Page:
Minister assures investors as partners in development

GOVERNMENT will continue to dialogue and address challenges experienced by investors, Deputy Minister of Finance Christopher Mvunga has said.
Mr Mvunga said in Solwezi on Wednesday that Government would also continue creating a favourable environment for growing the economy.
He said this during a familiarisation tour of the US$2 billion Kalumbila Trident Mine, noting that Zambia is still a favourable destination for foreign direct investment (FDI).
“We are a friendly Government and investor-friendly.  Our visit is to give you the government perspective and encourage you,” he said.
Mr Mvunga said Government is aware of challenges faced by investors and that it will continue to work closely with them to explore ways in which the problems can be addressed.
He said Government will put in place policies that protect investment while at the same time growing the Zambian economy, and that this can be achieved through dialogue among stakeholders.
Mr Mvunga said the Kalumbila Trident Mine project is critical to the country because of the huge potential to improve people’s livelihood through job opportunities, education and skills training.
Kalumbila Trident Mine general manager Rudi Badenhorst said the operation will be the largest single low grade copper producing mine in Africa with an output of about 300,000 metric tonnes per annum.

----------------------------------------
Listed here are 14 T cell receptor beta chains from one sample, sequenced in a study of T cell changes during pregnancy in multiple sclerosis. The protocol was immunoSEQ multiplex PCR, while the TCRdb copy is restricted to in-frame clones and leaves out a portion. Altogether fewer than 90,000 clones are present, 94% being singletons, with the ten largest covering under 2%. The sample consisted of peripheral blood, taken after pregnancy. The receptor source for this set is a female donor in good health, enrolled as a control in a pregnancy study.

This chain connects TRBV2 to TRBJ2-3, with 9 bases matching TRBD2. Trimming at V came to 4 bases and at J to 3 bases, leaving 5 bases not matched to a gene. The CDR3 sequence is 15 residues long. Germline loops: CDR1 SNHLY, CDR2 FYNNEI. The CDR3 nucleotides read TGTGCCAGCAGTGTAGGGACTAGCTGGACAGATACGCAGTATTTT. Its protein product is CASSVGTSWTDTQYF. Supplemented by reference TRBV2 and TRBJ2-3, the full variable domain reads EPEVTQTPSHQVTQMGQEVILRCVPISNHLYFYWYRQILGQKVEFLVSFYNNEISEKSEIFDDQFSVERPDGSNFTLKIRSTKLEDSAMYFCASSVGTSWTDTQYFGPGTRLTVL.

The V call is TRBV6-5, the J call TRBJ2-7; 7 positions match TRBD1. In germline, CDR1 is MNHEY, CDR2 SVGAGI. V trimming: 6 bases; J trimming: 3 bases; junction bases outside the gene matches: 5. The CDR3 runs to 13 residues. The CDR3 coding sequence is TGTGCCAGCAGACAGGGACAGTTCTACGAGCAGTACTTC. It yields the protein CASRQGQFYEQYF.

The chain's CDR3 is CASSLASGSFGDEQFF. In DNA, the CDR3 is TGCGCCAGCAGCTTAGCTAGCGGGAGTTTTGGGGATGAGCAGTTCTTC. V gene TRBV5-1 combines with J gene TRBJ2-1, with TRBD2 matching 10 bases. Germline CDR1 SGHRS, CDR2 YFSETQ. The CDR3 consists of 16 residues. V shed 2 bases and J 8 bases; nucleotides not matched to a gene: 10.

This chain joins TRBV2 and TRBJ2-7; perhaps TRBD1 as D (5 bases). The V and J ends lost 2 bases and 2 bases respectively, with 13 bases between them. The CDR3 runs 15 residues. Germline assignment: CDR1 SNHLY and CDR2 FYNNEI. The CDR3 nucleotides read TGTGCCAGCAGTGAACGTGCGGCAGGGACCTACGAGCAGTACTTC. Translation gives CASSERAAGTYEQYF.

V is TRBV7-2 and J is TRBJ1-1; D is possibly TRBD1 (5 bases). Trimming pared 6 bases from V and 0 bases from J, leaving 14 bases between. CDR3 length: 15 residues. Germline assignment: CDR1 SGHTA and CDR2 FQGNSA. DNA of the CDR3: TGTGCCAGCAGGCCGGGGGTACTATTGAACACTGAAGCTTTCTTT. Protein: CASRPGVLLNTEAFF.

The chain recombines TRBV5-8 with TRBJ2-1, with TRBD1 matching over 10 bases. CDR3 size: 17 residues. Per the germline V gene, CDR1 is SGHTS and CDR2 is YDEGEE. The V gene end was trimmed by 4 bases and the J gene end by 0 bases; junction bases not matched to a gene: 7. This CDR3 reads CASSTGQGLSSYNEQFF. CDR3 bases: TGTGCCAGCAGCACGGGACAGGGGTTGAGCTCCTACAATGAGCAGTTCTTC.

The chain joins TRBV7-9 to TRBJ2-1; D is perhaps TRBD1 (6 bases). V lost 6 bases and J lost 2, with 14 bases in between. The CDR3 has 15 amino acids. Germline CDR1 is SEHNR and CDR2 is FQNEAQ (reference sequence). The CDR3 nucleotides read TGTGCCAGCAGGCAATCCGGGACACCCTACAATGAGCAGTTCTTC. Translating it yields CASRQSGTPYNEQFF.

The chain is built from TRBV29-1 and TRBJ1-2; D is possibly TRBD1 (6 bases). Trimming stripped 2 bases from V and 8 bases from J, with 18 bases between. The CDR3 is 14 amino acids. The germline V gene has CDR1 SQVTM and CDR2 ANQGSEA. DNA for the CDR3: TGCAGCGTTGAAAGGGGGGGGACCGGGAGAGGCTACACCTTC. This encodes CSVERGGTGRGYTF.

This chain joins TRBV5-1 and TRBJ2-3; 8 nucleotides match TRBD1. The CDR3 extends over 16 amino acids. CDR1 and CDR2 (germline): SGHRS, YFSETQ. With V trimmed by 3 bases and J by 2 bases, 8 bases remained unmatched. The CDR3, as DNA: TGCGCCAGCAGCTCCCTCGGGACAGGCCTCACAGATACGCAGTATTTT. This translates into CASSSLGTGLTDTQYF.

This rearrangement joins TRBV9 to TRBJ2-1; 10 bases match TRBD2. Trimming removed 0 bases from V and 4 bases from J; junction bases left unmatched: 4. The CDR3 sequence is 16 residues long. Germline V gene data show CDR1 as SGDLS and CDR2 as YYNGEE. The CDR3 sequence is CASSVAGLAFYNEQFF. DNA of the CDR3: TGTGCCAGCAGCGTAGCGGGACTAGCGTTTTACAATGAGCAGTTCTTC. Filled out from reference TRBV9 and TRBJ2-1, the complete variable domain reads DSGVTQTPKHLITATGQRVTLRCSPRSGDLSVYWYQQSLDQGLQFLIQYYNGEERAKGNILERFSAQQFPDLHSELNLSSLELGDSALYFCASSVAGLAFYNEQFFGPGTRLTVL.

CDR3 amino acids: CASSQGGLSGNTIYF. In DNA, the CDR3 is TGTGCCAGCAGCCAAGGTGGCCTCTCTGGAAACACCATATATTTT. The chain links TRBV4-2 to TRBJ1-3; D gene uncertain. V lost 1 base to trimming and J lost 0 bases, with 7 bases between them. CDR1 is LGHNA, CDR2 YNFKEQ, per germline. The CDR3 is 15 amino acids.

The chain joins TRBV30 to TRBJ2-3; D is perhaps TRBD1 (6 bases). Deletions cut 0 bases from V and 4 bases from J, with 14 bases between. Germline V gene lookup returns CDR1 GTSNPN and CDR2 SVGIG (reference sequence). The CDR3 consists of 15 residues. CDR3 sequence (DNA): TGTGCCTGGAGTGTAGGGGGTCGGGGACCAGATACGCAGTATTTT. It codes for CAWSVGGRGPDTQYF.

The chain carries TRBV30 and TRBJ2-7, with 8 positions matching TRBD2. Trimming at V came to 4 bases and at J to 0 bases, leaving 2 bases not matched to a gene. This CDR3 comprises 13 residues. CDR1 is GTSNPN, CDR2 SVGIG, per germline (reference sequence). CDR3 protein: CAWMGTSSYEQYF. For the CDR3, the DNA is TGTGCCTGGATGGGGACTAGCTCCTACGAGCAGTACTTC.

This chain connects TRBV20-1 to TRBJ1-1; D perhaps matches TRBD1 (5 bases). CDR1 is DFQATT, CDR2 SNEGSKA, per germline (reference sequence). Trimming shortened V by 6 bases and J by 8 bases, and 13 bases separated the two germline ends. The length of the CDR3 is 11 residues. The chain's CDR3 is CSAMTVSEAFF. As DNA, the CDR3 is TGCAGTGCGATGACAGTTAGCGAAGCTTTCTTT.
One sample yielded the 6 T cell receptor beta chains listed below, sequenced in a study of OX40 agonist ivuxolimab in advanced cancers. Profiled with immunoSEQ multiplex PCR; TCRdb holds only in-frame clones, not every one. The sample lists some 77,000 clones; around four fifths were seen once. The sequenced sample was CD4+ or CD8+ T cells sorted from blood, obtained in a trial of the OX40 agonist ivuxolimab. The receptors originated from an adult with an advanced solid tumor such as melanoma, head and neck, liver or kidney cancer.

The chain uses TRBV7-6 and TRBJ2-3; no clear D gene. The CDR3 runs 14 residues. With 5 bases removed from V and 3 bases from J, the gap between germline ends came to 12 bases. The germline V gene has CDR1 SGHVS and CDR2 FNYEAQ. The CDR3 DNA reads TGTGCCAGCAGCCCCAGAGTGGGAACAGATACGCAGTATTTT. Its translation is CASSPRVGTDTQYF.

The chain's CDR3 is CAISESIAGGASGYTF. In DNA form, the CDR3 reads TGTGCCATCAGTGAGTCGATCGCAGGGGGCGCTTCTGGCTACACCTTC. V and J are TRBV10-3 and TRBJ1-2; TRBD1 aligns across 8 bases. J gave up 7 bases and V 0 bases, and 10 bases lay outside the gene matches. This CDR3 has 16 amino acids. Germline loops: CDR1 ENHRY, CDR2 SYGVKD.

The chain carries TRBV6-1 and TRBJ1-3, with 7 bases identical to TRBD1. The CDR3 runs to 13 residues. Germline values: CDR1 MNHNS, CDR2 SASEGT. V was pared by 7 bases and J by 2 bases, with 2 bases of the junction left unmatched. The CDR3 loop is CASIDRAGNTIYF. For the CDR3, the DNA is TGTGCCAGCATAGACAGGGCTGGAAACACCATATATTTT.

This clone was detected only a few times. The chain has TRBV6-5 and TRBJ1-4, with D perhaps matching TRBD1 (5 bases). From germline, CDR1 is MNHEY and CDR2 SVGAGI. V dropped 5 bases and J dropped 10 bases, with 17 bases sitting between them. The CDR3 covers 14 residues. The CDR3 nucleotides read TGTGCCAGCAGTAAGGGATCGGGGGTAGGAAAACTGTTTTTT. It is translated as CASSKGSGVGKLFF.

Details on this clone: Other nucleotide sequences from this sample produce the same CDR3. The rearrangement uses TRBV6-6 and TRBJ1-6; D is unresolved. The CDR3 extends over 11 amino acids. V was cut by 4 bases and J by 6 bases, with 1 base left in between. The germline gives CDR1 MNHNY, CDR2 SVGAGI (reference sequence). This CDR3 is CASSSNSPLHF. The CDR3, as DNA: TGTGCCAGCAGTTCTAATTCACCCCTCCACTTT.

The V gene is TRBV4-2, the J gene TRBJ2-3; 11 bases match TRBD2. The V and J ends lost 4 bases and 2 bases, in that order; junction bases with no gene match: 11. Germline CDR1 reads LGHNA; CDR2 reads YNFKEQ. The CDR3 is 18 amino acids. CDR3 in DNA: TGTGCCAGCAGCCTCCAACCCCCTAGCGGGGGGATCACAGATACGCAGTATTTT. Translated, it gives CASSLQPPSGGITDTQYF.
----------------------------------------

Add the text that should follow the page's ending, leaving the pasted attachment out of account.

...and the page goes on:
Mr Badenhorst said Sentinel Mine, which has been commissioned, will only be fully operational by the end of the year.
He said most of the infrastructure has been put in place but that the mine still needs to connect to the power grid as it is currently using electricity generators.
Mr Badenhorst said the mine has connection lines with Lumwana Mine through Kasempa and Mumbejhi but it is waiting for ZESCO’s final connection to Lusaka West.
He said the project will not concentrate on mining as it has so far spent US$20 million to build a town complete with a clinic, police station and school.
Mr Badenhorst said a timber factory, which has so far employed over 100 local youths, builds furniture for the school.
He said the timber comes from trees cut during the clearing of land for the mine and other infrastructure.

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